Skip to main content

Texas Vacation - San Antonio

The last full day in Texas was spent in San Antonio. Out first stop was Fort Sam Houston National Cemetery where Maggie's grandfather is buried. It's amazing how tranquil a location it is amidst all the base activity that surrounds it. Over 120,000 lay in eternal rest there. It is an extremely powerful site.

For the entire set from San Antonio (nearly 100 photos), go here.

From there it was into downtown San Antonio. We arrived just prior to 11, so we were unable to check in though we did leave our car at the hotel. Obviously, the first stop in San Antonio is always The Alamo. It is correct that the building itself isn't as massive as you'd think, but take the time to walk the grounds and taken in the exhibits and you'll really begin to understand how the siege and battle at The Alamo is the powerful symbol for all of Texas as it still is today.

The Alamo

To first time visitor's, the smaller skyline of San Antonio maybe come as a surprise. But when you take a closer look, the skyscrapers San Antonio does have are impressive and complete with character from years gone by.

IMG_1302

IMG_1320

IMG_1329

We walked a bit in and around town and started to get hungry, so we headed down to the Riverwalk and ate lunch at The County Line BBQ. I definitely recommend it. The sauce was excellent...plus you can't go wrong with eating along the Riverwalk.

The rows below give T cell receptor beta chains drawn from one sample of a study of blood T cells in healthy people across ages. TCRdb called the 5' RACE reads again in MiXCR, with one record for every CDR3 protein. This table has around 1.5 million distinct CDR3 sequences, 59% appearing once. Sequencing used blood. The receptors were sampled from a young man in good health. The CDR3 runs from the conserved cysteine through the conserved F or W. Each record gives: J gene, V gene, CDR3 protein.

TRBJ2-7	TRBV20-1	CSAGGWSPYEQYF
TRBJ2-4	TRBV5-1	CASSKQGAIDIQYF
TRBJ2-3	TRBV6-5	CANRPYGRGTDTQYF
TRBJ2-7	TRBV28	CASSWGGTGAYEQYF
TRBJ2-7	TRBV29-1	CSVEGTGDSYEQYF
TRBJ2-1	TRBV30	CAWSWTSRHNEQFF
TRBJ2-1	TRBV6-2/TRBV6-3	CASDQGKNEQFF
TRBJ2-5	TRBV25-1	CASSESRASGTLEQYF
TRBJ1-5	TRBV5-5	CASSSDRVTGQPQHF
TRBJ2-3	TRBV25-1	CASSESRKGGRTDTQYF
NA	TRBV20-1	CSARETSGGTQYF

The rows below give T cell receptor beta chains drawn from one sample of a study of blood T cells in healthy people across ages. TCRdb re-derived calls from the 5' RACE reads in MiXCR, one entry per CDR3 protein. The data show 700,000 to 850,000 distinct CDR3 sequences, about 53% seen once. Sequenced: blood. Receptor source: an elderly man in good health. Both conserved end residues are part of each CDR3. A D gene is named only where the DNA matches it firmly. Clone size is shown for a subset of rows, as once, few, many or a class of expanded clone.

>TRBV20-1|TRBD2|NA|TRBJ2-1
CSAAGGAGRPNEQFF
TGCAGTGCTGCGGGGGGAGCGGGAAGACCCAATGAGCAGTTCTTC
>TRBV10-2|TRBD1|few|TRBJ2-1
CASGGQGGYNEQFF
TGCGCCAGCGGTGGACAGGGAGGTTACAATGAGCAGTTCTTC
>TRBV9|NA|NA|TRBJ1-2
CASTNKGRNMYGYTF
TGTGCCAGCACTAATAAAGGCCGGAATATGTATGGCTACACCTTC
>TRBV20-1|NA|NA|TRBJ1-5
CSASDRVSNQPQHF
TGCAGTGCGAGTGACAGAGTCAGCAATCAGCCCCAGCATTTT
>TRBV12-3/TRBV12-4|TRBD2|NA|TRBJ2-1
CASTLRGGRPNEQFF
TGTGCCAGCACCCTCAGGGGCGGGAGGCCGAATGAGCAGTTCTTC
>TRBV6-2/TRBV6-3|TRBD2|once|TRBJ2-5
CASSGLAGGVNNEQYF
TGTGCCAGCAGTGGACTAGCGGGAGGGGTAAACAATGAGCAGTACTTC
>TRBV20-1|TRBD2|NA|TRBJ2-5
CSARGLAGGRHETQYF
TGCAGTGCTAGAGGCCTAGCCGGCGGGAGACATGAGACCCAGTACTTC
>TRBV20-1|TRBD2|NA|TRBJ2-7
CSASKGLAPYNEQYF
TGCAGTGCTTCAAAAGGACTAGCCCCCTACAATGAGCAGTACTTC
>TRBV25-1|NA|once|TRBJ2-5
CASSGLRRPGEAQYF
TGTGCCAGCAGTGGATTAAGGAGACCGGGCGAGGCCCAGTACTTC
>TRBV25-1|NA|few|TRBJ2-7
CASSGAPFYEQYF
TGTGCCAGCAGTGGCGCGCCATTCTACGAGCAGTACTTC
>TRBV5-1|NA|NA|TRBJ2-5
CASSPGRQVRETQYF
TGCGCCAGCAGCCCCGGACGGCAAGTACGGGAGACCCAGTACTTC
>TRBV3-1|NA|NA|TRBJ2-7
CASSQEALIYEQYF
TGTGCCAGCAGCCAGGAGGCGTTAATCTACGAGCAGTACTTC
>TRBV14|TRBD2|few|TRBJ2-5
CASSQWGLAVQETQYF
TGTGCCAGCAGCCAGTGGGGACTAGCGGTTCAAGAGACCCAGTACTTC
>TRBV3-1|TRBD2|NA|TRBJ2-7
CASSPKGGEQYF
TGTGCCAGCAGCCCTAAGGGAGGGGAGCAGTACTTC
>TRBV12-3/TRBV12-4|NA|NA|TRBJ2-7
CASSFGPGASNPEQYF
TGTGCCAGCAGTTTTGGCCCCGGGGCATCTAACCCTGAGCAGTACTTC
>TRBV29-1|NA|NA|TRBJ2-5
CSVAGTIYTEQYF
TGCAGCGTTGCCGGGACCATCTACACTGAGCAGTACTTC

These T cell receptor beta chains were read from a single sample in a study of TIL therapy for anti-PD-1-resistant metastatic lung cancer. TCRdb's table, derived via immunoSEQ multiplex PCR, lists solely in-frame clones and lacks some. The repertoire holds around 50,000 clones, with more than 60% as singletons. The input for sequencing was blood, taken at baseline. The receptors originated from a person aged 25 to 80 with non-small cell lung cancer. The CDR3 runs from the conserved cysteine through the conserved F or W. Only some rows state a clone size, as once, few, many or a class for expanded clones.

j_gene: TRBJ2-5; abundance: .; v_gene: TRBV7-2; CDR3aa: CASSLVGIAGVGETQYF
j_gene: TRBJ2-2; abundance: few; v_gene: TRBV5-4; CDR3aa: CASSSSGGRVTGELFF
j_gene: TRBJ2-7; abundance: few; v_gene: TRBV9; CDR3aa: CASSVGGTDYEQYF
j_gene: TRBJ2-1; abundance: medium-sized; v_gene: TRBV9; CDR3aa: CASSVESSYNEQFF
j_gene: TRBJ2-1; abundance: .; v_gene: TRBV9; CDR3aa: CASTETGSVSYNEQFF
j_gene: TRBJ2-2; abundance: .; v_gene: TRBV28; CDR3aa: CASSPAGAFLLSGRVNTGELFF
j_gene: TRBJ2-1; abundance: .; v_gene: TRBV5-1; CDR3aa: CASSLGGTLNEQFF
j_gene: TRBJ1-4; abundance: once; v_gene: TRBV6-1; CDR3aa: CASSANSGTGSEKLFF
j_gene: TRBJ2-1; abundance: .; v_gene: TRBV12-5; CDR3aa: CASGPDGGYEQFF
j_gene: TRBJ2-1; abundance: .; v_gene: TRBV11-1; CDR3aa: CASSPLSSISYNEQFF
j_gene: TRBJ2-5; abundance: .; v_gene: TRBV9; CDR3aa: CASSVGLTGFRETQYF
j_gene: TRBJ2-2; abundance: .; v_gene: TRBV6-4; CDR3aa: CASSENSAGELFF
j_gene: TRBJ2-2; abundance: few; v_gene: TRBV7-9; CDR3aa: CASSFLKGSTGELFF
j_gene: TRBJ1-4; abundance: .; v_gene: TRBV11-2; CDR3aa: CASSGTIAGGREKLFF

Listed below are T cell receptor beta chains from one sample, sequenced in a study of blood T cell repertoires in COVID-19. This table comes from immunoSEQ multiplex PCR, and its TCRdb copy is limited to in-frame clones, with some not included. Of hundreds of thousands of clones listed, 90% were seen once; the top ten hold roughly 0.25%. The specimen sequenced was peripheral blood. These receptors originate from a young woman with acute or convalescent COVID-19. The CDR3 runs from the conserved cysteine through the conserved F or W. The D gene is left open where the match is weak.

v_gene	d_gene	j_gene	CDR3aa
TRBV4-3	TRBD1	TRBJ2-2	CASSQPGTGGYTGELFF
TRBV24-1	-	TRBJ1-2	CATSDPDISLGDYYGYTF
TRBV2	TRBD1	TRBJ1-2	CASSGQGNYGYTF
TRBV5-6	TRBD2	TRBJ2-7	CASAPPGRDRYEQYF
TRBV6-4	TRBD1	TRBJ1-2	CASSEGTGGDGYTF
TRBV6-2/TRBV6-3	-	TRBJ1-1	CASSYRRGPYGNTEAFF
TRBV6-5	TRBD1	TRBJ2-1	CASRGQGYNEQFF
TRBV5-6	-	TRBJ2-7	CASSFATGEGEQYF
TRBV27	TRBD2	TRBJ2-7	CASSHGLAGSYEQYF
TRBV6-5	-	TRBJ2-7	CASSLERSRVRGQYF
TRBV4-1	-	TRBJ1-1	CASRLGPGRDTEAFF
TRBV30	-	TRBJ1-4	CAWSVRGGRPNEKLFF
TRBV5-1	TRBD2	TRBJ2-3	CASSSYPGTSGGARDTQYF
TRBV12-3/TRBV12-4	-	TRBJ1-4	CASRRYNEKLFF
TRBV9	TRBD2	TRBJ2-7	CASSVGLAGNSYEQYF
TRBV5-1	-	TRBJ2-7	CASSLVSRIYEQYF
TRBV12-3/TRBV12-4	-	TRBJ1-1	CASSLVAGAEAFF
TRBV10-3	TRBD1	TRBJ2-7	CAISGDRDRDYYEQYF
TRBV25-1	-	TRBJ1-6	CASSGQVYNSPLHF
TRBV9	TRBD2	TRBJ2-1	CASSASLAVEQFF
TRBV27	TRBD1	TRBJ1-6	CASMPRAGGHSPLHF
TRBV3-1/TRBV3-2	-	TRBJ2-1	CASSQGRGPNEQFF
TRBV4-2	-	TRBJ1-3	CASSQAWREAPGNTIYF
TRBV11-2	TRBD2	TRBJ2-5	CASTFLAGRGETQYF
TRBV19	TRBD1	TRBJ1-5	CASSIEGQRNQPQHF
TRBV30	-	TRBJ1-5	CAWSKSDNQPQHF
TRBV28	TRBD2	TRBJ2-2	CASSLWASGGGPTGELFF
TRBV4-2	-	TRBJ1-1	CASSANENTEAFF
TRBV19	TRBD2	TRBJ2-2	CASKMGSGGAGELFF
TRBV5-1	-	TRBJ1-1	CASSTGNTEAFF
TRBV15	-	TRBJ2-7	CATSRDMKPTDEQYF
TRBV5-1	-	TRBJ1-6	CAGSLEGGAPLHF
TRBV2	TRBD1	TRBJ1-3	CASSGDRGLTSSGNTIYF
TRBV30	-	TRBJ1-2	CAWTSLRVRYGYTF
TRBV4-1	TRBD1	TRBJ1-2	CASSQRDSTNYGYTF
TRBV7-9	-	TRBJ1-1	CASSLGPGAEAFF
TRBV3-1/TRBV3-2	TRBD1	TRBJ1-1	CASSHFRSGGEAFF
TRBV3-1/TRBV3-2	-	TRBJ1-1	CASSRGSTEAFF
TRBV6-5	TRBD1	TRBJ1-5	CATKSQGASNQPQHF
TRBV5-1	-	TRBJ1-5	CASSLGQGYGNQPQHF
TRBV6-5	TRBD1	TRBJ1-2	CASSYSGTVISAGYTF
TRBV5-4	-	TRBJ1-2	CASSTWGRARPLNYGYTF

Finally, we were able to check into our hotel - the Drury Plaza Inn. The hotel is located in the former Alamo National Bank Building. The 24 story Renaissance style building was built in 1913 - and the Drury maintains a lot of the charm of this historical building.

The lobby is impressive - and a lot of the old bank features are incorporated into the hotel. For example old teller windows are part of the reservation desk.

IMG_1297

IMG_1292

IMG_1295

Our room was on the 17th floor and was very nice. You certainly had the feeling in the hallway you were in an old office building - but that added to the charm. Insie, the accomidations were well kept and I couldn't complain about the views of the outside.

The best part of the hotel had to be the relaxing views of San Antonio from the outdoor rooftop pool on the 23rd floor. And on a 90 plus degree day, it certainly was welcomed!

IMG_1363

IMG_1366

Next up was a cruise of the Riverwalk - and for $8 it was worth it. The cruise lasts about 45 minutes and if it's your first time there, like it was for us, the cruise really shows you a lot of the Riverwalk and some of the history behind it.

IMG_1375

IMG_1377

Margaritas, anyone?

From there it was dinner. One of the amazing thing's about the Riverwalk - besides the atmosphere - is how all of the various restaurants really try to sell you on their place. Unfortunately, you may not always get what you expected - and where we went for Tex-Mex was an example of that. Sadly, the Rio Rio Cantina seemed like a great place for dinner - but the service and the food didn't meet the hype.

However, it didn't damper a wonderful time in San Antonio. A city that you can instantly fall in love with. We didn't see everything there is to see in one day - but it was just enough to make you want to go back. And that we will!